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Home / Company News / Joe Villaescusa Says Rebound But No Bubble For Real Estate

Joe Villaescusa Says Rebound But No Bubble For Real Estate

Many of those in the real estate market are constantly on the lookout for the next bubble, says Joe Villaescusa. “The bubble” is a feared reference to the collapse that occurred in 2009 when over-valued homes and an over-inflated stock market popped and threw the country into recession. Now, wary investors are pointing to the increase in home prices as another bubble ready to pop even though there are a multitude of easy eye tests to prove otherwise.

After the crash in 2008 home values began a slow chugging recovery. Recently, however, home prices have began to rise quickly and the speculation has begun again. According to Joe Villaescusa those pointing toward another possible crash should take the time to consider a couple different statistics that can put their speculation to rest.

Home values are notoriously hard to predict. With a multitude of different formulas and statistics economists take what they believe to be the most relevant information available and consolidate it into one price. One of the easiest ways to spot a bubble is to look at a home’s fundamental value vs. its current market value. The fundamental value is a tricky summation of a couple different statistics, including a home’s price to rent ratio. The ratio, which compares the going rate of renting a home to the cost of actually purchasing one, is one of the only reliable factors in determining actual home value. If the actual value of a home is lower than its fundamental value buyers should take some extra caution.

Currently, homes across the nation are undervalued by about seven percent. This is still a pretty big number for those crying bubble to contend with, considering home values across the nation were thirty-five percent above fundamental in 2004. With such a long way to go until a return to pre-recession numbers, conservative estimates such as these paint a pretty clear picture. Also to consider are the metro numbers. In 90 of the nation’s 100 largest cities, homes are undervalued. There are huge disparities in cities like Detroit and Las Vegas, each of them boasting values of twenty percent or more below fundamental value currently. As the economy continues its slow push to recovery buyers and sellers can expect to see these values rise, but not significantly.

There are also areas where homes are over-valued, according to Joe Villaescusa. Cities such as L.A., Austin, and Orange County California have over-fundamental values of six to nine percent. While this is higher than national average, a couple of common sense factors easily explain it. The homes are in luxury markets where buyers typically don’t play by the industry standard. To live in premier areas, many luxury buyers will throw estimated market value out the window and out bid their peers, a practice that drives up recorded value.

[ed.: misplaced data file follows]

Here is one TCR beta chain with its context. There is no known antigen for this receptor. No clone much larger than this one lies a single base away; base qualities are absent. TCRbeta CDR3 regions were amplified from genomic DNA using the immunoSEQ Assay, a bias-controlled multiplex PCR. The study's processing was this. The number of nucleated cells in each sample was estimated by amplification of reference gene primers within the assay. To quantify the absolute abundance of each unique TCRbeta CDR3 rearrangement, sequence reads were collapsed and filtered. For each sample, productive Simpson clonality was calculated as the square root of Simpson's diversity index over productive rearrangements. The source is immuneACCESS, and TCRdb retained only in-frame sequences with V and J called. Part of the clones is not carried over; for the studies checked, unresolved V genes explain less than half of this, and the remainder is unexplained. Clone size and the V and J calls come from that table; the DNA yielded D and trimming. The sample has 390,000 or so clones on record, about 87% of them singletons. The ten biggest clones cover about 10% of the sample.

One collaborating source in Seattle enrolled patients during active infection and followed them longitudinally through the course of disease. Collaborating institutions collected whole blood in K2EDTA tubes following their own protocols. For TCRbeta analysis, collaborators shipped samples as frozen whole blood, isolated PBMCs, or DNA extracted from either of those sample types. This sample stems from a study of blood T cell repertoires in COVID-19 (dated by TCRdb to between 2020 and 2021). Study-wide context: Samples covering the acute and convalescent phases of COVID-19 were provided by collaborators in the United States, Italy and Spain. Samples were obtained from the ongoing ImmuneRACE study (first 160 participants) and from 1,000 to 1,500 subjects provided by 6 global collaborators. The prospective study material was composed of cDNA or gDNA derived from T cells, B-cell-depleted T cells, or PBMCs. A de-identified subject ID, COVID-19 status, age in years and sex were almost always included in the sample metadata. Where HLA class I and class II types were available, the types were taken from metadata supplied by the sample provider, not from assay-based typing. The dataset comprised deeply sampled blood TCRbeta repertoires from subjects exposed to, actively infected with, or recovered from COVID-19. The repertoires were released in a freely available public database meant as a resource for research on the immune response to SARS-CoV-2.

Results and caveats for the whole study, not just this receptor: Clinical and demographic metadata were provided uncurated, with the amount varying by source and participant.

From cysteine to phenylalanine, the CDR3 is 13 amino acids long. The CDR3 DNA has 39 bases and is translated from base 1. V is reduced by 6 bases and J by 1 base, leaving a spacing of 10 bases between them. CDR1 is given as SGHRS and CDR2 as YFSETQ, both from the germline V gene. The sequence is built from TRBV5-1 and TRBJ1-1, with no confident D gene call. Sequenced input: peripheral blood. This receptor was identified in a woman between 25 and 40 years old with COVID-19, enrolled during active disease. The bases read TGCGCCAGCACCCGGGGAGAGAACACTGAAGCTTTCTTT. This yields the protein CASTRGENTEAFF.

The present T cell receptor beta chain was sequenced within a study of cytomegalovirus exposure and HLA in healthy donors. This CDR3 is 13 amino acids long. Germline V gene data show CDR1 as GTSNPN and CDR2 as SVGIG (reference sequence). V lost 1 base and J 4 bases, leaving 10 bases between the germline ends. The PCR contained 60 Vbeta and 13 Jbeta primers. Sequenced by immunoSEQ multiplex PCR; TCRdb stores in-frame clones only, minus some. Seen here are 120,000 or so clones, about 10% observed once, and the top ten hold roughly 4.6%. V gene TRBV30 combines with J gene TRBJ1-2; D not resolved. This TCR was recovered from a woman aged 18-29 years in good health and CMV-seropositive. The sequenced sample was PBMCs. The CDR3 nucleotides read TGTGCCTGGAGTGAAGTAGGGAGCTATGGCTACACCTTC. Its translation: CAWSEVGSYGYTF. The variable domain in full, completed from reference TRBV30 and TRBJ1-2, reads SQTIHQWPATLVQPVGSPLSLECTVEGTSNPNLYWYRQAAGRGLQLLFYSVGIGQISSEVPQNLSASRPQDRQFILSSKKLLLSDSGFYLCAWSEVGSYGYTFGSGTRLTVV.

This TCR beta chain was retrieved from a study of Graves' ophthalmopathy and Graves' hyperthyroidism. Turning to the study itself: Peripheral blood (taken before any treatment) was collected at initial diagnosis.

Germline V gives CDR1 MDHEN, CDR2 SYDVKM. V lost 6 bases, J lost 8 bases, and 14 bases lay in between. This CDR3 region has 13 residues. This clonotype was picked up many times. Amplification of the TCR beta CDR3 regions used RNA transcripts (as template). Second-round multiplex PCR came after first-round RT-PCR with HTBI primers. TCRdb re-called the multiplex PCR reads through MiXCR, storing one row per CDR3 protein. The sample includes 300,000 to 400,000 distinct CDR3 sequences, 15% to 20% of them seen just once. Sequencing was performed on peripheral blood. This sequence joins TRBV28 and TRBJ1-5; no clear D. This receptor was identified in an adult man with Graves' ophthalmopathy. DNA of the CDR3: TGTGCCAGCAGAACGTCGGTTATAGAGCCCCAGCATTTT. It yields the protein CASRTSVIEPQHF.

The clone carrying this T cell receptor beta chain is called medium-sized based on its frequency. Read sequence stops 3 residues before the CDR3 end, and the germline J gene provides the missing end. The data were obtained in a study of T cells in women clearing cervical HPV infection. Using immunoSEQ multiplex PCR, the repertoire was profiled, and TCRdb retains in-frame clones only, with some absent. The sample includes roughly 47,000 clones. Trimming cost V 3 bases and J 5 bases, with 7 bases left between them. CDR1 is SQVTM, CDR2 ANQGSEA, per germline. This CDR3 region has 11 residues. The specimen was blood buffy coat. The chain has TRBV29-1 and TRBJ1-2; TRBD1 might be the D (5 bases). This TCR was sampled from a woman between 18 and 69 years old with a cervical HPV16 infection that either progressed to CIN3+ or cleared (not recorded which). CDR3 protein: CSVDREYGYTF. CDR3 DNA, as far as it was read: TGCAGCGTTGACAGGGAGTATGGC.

Joe Villaescusa Sees More Factors in Real Estate Rebound

While the evidence should be enough to quell most of those who are skeptical, some will persist. Joe Villaescusa can also point to several more factors that should quell any thoughts of a housing bubble.

As the number of Internet users has increased so has the number of websites. With this increase in sites comes an increase in information, both positive and negative. Now it is possible for customers to conduct what is known as a “Google Interview” where they type in an agent’s name and read every possible piece of literature about him or her. With so many websites there is bound to be a negative review somewhere, which is less important as long as there are plenty of positive ones to overshadow it. Joe Villaescusa encourages potential buyers to look up their agent and review his or her history. Agents who have made efficient sales and aided in smooth purchases will have at least a couple of glowing reviews on sites, both company based and independent.

For the last decade mortgage rates have been at all time lows. Aided by buying from the Fed, these rates have helped encourage buyers who were hesitant to make the leap into buying a home. Now, as the market recovers, the Fed is expected to cut buying practices and allow interest rates to drift back towards a more common baseline. Joe Villaescusa points out that interest rates rising won’t spell recession for anyone, just a more stable market.

Another factor to consider is the short inventory of houses. Many are currently over bidding on a scarce home market, a trend that will assuredly not continue. Building permits are up all across the country as construction companies are responding to the growing demand for new homes. As soon as the supply and demand of homes finds a happy medium, prices will level out. Joe Villaescusa is encouraged by the progress of the housing market and expects the harmonious period to continue as investors and buyers regain trust in the market.